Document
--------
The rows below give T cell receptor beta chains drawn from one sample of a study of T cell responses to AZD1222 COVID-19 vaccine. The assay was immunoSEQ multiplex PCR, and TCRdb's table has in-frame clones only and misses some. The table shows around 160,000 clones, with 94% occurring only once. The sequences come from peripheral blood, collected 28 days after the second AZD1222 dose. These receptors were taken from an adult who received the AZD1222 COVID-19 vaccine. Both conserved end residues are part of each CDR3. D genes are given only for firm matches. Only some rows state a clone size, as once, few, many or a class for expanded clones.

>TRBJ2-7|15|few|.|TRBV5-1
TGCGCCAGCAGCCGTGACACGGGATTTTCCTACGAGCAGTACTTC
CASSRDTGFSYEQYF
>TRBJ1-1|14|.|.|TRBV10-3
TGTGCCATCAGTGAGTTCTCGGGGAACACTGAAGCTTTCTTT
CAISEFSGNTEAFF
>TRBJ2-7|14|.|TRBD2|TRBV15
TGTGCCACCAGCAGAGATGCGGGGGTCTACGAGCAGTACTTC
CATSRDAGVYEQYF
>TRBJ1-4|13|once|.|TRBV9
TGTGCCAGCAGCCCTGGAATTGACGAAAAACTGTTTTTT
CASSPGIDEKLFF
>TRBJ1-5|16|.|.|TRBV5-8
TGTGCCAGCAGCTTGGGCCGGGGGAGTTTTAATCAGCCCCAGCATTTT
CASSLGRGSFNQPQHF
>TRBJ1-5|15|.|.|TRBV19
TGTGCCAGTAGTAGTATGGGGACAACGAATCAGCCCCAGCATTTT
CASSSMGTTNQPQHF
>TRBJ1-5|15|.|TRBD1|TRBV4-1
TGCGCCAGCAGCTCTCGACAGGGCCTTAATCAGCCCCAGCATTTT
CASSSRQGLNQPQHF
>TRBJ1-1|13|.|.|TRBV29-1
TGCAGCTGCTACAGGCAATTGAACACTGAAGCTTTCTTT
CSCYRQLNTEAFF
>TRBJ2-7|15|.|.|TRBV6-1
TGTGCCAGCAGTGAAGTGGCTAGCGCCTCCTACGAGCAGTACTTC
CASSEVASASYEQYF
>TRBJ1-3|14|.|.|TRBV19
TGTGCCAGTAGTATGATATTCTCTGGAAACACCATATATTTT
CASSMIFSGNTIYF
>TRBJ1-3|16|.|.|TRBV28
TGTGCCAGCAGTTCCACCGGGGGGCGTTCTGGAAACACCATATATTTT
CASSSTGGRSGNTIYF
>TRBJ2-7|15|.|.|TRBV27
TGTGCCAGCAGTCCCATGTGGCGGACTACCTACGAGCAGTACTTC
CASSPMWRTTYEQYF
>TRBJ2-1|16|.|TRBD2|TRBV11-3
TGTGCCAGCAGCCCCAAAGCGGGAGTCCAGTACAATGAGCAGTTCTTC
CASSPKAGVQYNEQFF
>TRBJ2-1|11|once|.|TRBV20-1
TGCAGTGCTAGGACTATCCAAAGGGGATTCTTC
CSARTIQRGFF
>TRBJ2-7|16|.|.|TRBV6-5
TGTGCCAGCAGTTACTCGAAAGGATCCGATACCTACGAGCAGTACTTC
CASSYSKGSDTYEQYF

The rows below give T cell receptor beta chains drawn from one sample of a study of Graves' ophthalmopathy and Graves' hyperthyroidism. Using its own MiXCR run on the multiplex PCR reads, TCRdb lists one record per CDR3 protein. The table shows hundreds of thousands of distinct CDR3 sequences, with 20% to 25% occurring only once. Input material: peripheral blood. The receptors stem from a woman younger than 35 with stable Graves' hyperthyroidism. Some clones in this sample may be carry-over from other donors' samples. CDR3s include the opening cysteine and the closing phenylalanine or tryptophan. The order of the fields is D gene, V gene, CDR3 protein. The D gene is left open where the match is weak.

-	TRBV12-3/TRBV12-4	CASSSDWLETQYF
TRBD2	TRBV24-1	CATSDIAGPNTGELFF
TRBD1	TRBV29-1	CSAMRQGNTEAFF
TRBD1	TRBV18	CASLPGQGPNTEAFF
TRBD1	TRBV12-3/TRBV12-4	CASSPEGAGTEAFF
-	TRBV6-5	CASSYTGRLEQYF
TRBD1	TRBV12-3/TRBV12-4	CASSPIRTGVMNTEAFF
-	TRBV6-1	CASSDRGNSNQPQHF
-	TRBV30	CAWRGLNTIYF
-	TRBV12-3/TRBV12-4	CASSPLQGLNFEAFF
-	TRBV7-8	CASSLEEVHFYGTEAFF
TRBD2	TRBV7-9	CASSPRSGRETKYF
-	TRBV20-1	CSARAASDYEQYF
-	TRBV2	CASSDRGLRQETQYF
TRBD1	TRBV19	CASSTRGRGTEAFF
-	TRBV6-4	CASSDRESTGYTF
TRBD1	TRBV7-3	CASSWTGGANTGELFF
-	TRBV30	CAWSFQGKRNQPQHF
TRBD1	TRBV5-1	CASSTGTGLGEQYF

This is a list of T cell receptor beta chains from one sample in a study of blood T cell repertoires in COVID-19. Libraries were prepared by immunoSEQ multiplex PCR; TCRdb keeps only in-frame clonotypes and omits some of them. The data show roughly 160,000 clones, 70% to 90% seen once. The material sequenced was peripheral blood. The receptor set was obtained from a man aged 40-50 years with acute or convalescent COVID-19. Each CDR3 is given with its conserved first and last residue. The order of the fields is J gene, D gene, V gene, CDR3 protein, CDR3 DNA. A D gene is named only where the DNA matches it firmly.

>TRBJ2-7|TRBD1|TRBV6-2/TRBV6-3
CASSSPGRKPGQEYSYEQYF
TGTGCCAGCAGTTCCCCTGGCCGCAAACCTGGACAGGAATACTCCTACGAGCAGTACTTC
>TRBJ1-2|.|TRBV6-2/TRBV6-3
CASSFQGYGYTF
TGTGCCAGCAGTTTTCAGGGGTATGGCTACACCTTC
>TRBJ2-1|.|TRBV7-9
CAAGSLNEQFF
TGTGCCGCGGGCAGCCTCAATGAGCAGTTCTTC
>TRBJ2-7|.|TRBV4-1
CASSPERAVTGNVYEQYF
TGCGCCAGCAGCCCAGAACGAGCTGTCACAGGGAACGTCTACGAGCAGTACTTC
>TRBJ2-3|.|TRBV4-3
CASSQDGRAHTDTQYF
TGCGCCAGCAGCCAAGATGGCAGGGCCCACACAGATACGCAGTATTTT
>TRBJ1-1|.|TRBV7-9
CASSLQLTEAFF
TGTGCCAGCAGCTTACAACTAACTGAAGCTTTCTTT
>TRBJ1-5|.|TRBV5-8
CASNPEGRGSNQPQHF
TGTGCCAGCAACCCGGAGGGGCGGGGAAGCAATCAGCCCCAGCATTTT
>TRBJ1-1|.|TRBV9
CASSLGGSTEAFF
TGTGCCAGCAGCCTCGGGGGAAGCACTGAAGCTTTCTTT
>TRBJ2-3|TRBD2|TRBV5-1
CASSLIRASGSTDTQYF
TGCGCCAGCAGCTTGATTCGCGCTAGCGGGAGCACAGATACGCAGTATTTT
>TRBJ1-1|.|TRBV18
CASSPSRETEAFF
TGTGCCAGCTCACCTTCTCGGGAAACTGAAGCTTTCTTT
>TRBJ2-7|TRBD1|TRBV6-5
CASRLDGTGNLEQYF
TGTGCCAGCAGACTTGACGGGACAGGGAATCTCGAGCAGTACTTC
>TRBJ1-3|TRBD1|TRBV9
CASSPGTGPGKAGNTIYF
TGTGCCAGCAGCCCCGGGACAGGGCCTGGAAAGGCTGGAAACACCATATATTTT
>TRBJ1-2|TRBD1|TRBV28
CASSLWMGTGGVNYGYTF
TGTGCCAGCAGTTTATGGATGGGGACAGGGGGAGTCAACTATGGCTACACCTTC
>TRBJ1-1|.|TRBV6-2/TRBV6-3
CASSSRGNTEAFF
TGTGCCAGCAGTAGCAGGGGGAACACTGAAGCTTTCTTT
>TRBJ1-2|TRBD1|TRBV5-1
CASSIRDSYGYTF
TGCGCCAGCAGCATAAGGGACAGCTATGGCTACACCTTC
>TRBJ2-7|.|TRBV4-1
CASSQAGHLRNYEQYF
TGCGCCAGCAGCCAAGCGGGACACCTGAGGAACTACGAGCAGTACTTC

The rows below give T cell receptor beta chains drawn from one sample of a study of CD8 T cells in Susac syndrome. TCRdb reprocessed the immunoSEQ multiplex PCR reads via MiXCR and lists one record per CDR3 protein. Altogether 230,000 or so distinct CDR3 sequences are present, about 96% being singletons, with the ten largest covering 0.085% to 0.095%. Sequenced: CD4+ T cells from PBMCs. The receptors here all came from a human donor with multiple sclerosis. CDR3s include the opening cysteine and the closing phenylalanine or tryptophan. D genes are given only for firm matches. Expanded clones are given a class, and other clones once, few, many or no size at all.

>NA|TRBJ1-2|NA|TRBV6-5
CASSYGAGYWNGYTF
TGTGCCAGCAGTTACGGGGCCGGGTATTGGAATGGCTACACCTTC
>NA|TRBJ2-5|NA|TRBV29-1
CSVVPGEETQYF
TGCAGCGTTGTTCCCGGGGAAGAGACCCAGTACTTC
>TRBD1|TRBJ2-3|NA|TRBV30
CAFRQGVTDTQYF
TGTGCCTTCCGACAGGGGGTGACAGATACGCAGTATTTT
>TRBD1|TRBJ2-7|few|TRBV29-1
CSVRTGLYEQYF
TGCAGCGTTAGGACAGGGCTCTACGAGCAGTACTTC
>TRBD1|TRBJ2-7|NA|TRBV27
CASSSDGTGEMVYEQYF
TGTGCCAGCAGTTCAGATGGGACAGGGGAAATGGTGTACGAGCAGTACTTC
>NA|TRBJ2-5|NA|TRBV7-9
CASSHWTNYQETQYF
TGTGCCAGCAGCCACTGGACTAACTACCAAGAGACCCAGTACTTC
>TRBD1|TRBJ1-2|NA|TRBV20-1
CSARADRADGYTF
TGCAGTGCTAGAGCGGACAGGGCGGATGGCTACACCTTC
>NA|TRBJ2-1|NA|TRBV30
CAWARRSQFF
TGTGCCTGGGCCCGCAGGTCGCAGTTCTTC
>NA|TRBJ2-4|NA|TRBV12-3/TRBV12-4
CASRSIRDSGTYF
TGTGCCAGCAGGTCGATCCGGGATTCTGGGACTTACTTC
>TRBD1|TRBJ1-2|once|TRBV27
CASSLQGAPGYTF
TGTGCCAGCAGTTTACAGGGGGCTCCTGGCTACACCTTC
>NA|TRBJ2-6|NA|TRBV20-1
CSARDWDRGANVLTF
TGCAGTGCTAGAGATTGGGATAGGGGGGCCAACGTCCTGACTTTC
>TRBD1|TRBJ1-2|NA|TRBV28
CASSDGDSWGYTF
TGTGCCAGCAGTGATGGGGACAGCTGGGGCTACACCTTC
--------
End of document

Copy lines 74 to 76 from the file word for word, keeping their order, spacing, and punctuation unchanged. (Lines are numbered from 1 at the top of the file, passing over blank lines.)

>TRBJ2-1|.|TRBV7-9
CAAGSLNEQFF
TGTGCCGCGGGCAGCCTCAATGAGCAGTTCTTC